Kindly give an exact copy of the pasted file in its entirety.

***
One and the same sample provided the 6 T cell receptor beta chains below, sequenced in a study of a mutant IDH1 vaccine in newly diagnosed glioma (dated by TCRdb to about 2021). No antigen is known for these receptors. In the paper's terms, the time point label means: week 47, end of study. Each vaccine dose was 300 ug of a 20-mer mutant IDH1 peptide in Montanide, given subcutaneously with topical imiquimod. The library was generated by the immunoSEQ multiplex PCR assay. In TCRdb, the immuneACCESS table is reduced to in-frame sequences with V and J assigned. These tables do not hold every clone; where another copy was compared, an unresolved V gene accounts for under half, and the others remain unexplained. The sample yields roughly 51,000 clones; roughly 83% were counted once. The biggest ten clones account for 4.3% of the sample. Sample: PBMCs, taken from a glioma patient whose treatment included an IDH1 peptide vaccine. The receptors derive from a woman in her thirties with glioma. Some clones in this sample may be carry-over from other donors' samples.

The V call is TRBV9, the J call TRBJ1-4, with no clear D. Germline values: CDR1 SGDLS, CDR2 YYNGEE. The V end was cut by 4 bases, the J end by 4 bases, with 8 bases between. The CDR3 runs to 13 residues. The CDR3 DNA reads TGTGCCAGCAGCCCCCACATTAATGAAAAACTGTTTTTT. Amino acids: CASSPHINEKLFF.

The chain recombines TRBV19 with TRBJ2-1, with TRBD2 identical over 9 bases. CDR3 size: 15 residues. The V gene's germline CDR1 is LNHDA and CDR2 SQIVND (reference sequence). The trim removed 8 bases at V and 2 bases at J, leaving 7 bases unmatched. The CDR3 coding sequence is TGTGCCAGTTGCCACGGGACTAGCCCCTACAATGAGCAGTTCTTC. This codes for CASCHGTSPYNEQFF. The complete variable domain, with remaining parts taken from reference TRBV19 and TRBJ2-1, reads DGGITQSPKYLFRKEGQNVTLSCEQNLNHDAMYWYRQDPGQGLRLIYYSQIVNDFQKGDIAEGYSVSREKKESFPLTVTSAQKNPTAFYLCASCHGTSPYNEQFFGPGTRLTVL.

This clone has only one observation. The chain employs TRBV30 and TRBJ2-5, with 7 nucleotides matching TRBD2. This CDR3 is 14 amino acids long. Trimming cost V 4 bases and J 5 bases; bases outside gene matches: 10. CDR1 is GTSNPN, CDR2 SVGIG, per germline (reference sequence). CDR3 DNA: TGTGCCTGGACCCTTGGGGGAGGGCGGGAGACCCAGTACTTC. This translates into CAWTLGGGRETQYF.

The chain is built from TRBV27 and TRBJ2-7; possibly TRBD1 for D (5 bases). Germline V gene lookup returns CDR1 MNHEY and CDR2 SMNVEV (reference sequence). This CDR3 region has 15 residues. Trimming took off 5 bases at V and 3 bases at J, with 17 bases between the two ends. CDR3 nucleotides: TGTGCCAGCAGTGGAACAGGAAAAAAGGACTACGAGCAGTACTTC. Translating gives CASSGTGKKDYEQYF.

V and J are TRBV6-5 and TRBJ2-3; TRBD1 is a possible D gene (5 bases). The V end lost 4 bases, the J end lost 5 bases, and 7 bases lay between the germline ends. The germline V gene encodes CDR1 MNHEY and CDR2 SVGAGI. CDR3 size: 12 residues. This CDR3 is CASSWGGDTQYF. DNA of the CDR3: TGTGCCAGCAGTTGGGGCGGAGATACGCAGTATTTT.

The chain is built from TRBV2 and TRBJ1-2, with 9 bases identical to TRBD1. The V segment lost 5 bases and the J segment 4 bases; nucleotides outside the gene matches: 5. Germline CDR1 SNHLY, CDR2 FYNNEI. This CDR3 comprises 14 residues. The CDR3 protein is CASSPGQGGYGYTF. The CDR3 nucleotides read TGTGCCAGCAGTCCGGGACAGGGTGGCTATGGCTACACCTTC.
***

One and the same sample provided the 6 T cell receptor beta chains below, sequenced in a study of a mutant IDH1 vaccine in newly diagnosed glioma (dated by TCRdb to about 2021). No antigen is known for these receptors. In the paper's terms, the time point label means: week 47, end of study. Each vaccine dose was 300 ug of a 20-mer mutant IDH1 peptide in Montanide, given subcutaneously with topical imiquimod. The library was generated by the immunoSEQ multiplex PCR assay. In TCRdb, the immuneACCESS table is reduced to in-frame sequences with V and J assigned. These tables do not hold every clone; where another copy was compared, an unresolved V gene accounts for under half, and the others remain unexplained. The sample yields roughly 51,000 clones; roughly 83% were counted once. The biggest ten clones account for 4.3% of the sample. Sample: PBMCs, taken from a glioma patient whose treatment included an IDH1 peptide vaccine. The receptors derive from a woman in her thirties with glioma. Some clones in this sample may be carry-over from other donors' samples.

The V call is TRBV9, the J call TRBJ1-4, with no clear D. Germline values: CDR1 SGDLS, CDR2 YYNGEE. The V end was cut by 4 bases, the J end by 4 bases, with 8 bases between. The CDR3 runs to 13 residues. The CDR3 DNA reads TGTGCCAGCAGCCCCCACATTAATGAAAAACTGTTTTTT. Amino acids: CASSPHINEKLFF.

The chain recombines TRBV19 with TRBJ2-1, with TRBD2 identical over 9 bases. CDR3 size: 15 residues. The V gene's germline CDR1 is LNHDA and CDR2 SQIVND (reference sequence). The trim removed 8 bases at V and 2 bases at J, leaving 7 bases unmatched. The CDR3 coding sequence is TGTGCCAGTTGCCACGGGACTAGCCCCTACAATGAGCAGTTCTTC. This codes for CASCHGTSPYNEQFF. The complete variable domain, with remaining parts taken from reference TRBV19 and TRBJ2-1, reads DGGITQSPKYLFRKEGQNVTLSCEQNLNHDAMYWYRQDPGQGLRLIYYSQIVNDFQKGDIAEGYSVSREKKESFPLTVTSAQKNPTAFYLCASCHGTSPYNEQFFGPGTRLTVL.

This clone has only one observation. The chain employs TRBV30 and TRBJ2-5, with 7 nucleotides matching TRBD2. This CDR3 is 14 amino acids long. Trimming cost V 4 bases and J 5 bases; bases outside gene matches: 10. CDR1 is GTSNPN, CDR2 SVGIG, per germline (reference sequence). CDR3 DNA: TGTGCCTGGACCCTTGGGGGAGGGCGGGAGACCCAGTACTTC. This translates into CAWTLGGGRETQYF.

The chain is built from TRBV27 and TRBJ2-7; possibly TRBD1 for D (5 bases). Germline V gene lookup returns CDR1 MNHEY and CDR2 SMNVEV (reference sequence). This CDR3 region has 15 residues. Trimming took off 5 bases at V and 3 bases at J, with 17 bases between the two ends. CDR3 nucleotides: TGTGCCAGCAGTGGAACAGGAAAAAAGGACTACGAGCAGTACTTC. Translating gives CASSGTGKKDYEQYF.

V and J are TRBV6-5 and TRBJ2-3; TRBD1 is a possible D gene (5 bases). The V end lost 4 bases, the J end lost 5 bases, and 7 bases lay between the germline ends. The germline V gene encodes CDR1 MNHEY and CDR2 SVGAGI. CDR3 size: 12 residues. This CDR3 is CASSWGGDTQYF. DNA of the CDR3: TGTGCCAGCAGTTGGGGCGGAGATACGCAGTATTTT.

The chain is built from TRBV2 and TRBJ1-2, with 9 bases identical to TRBD1. The V segment lost 5 bases and the J segment 4 bases; nucleotides outside the gene matches: 5. Germline CDR1 SNHLY, CDR2 FYNNEI. This CDR3 comprises 14 residues. The CDR3 protein is CASSPGQGGYGYTF. The CDR3 nucleotides read TGTGCCAGCAGTCCGGGACAGGGTGGCTATGGCTACACCTTC.